Warriors’ Stephen Curry encouraged to ‘relax’ at Blues City Cafe after playoff losses to Grizzlies

MEMPHIS, Tenn. – Stephen Curry after back-to-back playoff losses and disappointing performances dined at a Beale Street institution after the Warriors’ loss in Game 3 to the Grizzlies.

Curry is 4 for 21 from 3-point range since being named the NBA’s Most Valuable Player last week and was encouraged to go to Blues City Cafe after the 99-89 loss so he could “relax.”

“Come meet us here, and just relax,” Green said Sunday. “Everybody’s up in flames. Everybody wants to panic. Just come, sit, have dinner and relax. And it was good. We had a good time.”

Curry appeared in selfies taken from inside the restaurant, and Green said people outside were taking pictures through the windows.

Green said he had texted Curry and learned that he was doing nothing but sitting in his hotel room.

“Steph usually stays in the room, but me and (David Lee) were over there, and Festus (Ezeli) was over there getting some food,” Green said. “I just told him, ‘Yo, just come over here and relax, sit back, eat, talk, just kick back.’ It was cool.”


Warriors’ Marreese Speights could miss rest of Grizzlies series due to calf strain

MEMPHIS, Tenn. – The Warriors’ Marreese Speights will miss Game 4 of the Western Conference semifinals against Memphis and could miss the rest of the series due to a right calf strain.

An MRI exam revealed that the strain was moderate, but he isn’t scheduled to be reevaluated until one week has passed, according to the Warriors.

Speights, a reserve forward, suffered the injury in the fourth quarter of the Warriors’ 99-89 loss in Game 3.

Warriors coach Steve Kerr said Sunday that forward David Lee would “probably” play more after he did not appear in Game 3. He averaged 4.5 minutes in the first two games of the series.


Steve Kerr once was asked by rookie teammate Zach Randolph: ‘How much time do we get off for Christmas?’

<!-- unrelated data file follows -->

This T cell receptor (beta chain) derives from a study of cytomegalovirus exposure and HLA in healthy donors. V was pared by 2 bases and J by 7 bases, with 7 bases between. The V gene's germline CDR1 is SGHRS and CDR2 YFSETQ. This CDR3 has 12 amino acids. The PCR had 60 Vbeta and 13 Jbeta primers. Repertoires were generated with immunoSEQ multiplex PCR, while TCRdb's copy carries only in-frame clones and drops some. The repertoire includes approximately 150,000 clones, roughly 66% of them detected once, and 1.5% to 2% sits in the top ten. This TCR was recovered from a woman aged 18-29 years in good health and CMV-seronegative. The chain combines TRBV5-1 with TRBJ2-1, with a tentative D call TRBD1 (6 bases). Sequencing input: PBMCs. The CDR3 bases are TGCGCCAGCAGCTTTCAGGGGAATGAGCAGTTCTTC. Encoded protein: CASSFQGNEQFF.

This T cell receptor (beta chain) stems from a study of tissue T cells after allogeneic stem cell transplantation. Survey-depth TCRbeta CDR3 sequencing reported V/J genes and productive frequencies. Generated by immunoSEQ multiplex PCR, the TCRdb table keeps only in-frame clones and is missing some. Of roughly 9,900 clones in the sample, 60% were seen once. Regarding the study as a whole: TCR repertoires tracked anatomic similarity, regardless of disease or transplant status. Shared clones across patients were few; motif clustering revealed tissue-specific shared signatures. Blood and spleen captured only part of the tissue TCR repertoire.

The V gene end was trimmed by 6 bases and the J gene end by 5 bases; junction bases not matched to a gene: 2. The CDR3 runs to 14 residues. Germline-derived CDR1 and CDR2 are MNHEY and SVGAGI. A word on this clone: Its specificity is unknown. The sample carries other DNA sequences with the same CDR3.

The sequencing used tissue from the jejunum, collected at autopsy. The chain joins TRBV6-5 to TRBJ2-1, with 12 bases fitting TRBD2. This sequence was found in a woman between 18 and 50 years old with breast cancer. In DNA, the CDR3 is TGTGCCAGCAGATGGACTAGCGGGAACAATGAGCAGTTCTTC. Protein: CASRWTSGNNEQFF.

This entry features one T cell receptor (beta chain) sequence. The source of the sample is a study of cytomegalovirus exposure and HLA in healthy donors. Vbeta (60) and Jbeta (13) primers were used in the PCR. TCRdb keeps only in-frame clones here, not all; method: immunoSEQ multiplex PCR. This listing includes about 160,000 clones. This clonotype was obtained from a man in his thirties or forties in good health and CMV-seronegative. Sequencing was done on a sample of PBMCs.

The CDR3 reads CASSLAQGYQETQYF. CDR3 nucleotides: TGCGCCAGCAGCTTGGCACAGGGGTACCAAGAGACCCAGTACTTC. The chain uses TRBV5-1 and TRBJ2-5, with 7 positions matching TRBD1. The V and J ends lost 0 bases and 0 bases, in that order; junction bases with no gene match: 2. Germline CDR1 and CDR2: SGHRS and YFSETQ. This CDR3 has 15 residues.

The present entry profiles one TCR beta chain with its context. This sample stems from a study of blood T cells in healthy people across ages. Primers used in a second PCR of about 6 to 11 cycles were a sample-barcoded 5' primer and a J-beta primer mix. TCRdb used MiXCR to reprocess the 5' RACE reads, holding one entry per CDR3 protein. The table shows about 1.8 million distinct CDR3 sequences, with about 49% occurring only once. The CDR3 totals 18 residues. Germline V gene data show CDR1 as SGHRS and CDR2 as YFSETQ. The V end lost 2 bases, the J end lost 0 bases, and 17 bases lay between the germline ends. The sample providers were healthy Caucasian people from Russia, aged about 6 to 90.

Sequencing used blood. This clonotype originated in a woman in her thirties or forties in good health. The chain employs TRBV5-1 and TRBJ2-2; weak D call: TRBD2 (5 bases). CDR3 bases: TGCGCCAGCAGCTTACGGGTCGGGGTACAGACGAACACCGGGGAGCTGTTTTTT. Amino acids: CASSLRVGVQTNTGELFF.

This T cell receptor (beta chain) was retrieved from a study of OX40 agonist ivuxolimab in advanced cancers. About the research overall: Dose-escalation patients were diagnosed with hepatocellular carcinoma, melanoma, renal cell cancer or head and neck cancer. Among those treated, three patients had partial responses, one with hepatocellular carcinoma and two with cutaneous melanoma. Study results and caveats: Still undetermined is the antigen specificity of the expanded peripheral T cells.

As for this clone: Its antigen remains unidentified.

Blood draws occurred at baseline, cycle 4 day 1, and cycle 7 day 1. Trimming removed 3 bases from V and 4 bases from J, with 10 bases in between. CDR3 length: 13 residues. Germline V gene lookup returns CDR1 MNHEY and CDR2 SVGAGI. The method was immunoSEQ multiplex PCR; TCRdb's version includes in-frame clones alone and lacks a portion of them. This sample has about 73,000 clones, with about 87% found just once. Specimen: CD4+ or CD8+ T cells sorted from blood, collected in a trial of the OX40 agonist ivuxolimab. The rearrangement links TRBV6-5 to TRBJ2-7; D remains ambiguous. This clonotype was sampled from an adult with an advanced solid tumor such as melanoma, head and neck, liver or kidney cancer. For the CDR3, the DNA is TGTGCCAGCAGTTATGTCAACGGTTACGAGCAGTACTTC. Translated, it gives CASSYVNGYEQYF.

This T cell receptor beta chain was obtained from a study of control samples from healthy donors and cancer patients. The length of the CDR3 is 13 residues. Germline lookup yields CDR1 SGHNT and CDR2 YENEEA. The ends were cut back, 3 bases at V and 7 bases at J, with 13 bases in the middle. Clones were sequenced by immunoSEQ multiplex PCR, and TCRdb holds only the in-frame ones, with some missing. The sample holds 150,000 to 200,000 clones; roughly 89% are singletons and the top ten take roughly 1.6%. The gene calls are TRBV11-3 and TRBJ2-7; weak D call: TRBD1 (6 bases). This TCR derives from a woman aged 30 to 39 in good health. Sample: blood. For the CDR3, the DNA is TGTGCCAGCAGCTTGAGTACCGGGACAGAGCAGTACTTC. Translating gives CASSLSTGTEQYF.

MEMPHIS, Tenn. – Warriors coach Steve Kerr recalled sitting on the plane with one-time Portland teammate Zach Randolph when the rookie had a question.

“How much time do we get off for Christmas?” Kerr said the Grizzlies forward once asked. “He didn’t know. He was just the sweetest, nicest kid.  He had no clue. He was so talented, and he was a joy to play with as you see now.

“What makes me really happy is just to see what he’s done in his career and the maturity. The fact that he’s gone from this kid who knew nothing about the league to being a leader not only on his team, but somebody who’s really important in the community here in Memphis, he’s really matured and grown into really a good man and a hell of a player.”

Kerr in 2012 used the Christmas anecdote while writing in Grantland to make the case for the NBA raising its age limit to 20. Randolph was 20 in his rookie season, and Kerr wrote that he was “visibly shocked and saddened” after learning the schedule didn’t include a break to go home for Christmas.

“He was literally a baby,” Kerr said Saturday. “He was just a kid. He had no idea what the NBA was about.

“Zach’s questions were fantastic.”

His career was marred by run-ins with the law, but Randolph emerged in Memphis as one of the Grizzlies’ top players as a rugged, versatile presence. He fondly recalled how Kerr, then playing in his 14th NBA season, tried to help the maturity process.

“I used to sit next to Steve on the plane and ask him all kind of questions about him and (Michael) Jordan,” Randolph said.

“Steve was always great, a great person, man. He was just a great leader and mentor type of guy even when I was a rookie…I was amazed, you know? Steve Kerr, Scottie Pippen, like I’m on a team with these guys?”


Wheaties to release limited-edition Stephen Curry box in June to honor ‘heart of a true champion’